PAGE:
3. Here and there; around; in one place and another.
    • 1769 King James Bible, Oxford Standard text, 1 Timothy, v,13,
      And withal they learn to be idle, wandering about from house to house; and not only idle, but tattlers also and busybodies, speaking things which they ought not.
  4. Nearly; approximately; with close correspondence, in quality, manner, degree, etc.
    about as cold; about as high; -- also of quantity, number, time.
    • 1769 King James Bible, Oxford Standard text, Exodus, xxxii,28,
      And the children of Levi did according to the word of Moses: and there fell of the people that day about three thousand men.
  5. To a reserved position; half round; in the opposite direction; on the opposite tack
    to face about; to turn ones self about.
    • 1888, Horatio Alger, The Errand Boy,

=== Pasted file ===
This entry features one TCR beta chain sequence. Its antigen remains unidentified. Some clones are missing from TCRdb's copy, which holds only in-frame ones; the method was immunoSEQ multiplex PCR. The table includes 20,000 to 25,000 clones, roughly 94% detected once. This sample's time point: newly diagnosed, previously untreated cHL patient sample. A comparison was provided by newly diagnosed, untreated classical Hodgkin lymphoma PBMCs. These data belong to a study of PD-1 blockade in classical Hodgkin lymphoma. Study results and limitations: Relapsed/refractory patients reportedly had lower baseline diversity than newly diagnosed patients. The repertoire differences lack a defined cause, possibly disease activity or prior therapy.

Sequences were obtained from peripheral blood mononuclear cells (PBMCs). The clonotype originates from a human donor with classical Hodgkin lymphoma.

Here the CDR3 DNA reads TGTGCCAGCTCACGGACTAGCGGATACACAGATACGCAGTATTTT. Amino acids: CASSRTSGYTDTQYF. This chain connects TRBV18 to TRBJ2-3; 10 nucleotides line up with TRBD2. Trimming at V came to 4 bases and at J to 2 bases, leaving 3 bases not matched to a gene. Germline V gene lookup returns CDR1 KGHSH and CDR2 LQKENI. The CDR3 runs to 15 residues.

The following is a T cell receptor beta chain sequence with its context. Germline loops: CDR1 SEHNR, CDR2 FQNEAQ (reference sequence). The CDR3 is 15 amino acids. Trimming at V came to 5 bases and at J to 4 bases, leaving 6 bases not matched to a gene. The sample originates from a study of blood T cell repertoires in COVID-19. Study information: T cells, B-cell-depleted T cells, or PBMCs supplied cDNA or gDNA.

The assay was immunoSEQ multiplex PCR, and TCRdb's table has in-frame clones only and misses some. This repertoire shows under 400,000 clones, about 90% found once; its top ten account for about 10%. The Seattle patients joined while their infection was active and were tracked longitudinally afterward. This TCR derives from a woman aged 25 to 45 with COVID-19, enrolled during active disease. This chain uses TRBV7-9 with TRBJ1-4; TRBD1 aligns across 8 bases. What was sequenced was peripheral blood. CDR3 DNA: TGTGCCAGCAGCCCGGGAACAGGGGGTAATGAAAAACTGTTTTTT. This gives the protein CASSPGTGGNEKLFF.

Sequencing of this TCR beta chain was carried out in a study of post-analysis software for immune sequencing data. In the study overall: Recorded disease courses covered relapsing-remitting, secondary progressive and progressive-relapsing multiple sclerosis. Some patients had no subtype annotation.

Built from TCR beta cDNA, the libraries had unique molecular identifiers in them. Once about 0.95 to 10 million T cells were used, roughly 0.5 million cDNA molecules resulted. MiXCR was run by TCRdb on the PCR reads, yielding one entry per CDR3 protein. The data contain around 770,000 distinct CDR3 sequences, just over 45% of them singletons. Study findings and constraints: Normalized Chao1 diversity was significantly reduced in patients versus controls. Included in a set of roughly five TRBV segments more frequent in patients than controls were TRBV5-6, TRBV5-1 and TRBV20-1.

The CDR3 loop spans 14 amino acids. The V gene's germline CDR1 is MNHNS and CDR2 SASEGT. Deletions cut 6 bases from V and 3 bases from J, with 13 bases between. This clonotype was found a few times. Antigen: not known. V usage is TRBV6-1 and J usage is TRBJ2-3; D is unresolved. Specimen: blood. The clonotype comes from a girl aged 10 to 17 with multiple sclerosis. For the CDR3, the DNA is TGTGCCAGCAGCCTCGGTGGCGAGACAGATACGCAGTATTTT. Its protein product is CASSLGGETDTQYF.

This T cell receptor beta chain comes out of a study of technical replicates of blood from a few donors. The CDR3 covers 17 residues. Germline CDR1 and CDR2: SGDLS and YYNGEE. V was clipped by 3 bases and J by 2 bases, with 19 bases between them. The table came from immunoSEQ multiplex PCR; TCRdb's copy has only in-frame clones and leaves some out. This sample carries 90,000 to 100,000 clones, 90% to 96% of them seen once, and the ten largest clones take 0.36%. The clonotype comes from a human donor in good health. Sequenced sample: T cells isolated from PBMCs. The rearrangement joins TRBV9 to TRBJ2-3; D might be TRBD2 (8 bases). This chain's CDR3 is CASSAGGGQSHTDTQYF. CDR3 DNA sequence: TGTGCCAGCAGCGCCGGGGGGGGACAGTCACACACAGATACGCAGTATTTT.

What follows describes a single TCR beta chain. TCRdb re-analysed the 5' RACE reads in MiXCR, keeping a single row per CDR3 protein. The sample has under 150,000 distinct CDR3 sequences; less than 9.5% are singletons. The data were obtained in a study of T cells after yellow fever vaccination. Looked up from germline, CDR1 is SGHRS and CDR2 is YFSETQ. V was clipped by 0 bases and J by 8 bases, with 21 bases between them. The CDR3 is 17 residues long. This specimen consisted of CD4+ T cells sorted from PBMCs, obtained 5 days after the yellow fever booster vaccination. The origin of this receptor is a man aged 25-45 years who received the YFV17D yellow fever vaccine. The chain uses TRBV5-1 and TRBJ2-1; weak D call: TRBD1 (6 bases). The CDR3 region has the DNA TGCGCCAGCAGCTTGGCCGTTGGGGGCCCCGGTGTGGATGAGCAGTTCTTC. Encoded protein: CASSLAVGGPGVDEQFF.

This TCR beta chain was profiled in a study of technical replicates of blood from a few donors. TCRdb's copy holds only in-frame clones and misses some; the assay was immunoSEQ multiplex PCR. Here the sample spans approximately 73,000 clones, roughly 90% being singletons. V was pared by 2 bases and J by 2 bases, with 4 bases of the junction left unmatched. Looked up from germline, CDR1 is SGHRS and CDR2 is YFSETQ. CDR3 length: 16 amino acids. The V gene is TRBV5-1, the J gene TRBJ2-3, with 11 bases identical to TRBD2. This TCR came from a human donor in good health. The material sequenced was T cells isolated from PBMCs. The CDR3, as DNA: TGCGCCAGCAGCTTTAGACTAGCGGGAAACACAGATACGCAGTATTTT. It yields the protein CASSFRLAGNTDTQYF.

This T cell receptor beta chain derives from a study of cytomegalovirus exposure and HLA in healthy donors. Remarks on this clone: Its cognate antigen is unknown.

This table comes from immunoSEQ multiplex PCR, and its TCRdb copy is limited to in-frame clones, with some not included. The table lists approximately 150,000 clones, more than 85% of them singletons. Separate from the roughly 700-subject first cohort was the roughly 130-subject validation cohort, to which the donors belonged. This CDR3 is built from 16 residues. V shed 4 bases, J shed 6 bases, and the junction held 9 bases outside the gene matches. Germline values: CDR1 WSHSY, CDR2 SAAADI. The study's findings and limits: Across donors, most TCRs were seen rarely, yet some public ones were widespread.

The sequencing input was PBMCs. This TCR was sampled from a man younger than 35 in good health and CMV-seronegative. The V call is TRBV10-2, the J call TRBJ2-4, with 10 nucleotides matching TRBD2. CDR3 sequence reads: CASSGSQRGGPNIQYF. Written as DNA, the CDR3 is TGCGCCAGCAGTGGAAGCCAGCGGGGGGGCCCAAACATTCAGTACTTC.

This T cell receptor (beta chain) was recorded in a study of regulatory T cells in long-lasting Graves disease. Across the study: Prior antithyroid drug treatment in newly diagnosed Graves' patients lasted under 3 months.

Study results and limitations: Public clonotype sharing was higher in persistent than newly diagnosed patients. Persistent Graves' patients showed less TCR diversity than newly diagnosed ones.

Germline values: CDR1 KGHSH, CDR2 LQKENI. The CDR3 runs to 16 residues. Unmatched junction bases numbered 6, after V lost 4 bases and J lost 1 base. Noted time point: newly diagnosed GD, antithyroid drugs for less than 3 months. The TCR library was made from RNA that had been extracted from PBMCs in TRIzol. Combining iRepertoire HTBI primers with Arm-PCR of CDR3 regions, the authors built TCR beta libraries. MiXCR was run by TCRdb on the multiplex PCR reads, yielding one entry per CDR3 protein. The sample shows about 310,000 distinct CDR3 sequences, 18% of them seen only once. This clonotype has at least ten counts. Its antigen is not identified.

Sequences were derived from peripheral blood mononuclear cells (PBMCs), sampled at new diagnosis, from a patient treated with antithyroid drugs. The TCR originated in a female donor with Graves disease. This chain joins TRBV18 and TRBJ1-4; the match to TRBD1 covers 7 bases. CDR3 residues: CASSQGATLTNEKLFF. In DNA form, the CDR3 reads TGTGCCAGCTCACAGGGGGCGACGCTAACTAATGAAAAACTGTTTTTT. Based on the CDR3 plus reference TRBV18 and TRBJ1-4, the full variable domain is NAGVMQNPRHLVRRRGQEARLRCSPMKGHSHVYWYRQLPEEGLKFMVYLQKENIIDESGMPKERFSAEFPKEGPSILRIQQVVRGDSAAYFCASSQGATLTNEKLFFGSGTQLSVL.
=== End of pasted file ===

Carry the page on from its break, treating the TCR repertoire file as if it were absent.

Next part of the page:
Mr. Carter, whose back had been turned, turned about and faced his niece.
Preposition

about


  1. Around; all round; outside or on every side of.
    • c.1604-1605, William Shakespeare, Alls Well That Ends Well,
      So look about you; know you any here?
    • 1769 , King James Bible, Oxford Standard text, Proverbs, iii, 3,
      Let not mercy and truth forsake thee: bind them about thy neck; write them upon the table of thine heart:
  2. In the immediate neighborhood of; in contiguity or proximity to; near, as to place; by or on (ones person).
    • 1837 Edward Bulwer-Lytton, Ernest Maltravers: Volume 1,
      At this assurance the traveller rose, and approached Alice softly. He drew away her hands from her face, when she said gently, ""Have you much money about you?""
      ""Oh the mercenary baggage!"" said the traveller to himself; and then replied aloud ""Why, pretty one? Do you sell your kisses so high, then?""
  3. Over or upon different parts of; through or over in various directions; here and there in; to and fro in; throughout.
    • 1671, John Milton, Paradise Regained,
      That heard the Adversary, who, roving still / About the world, at that assembly famed ...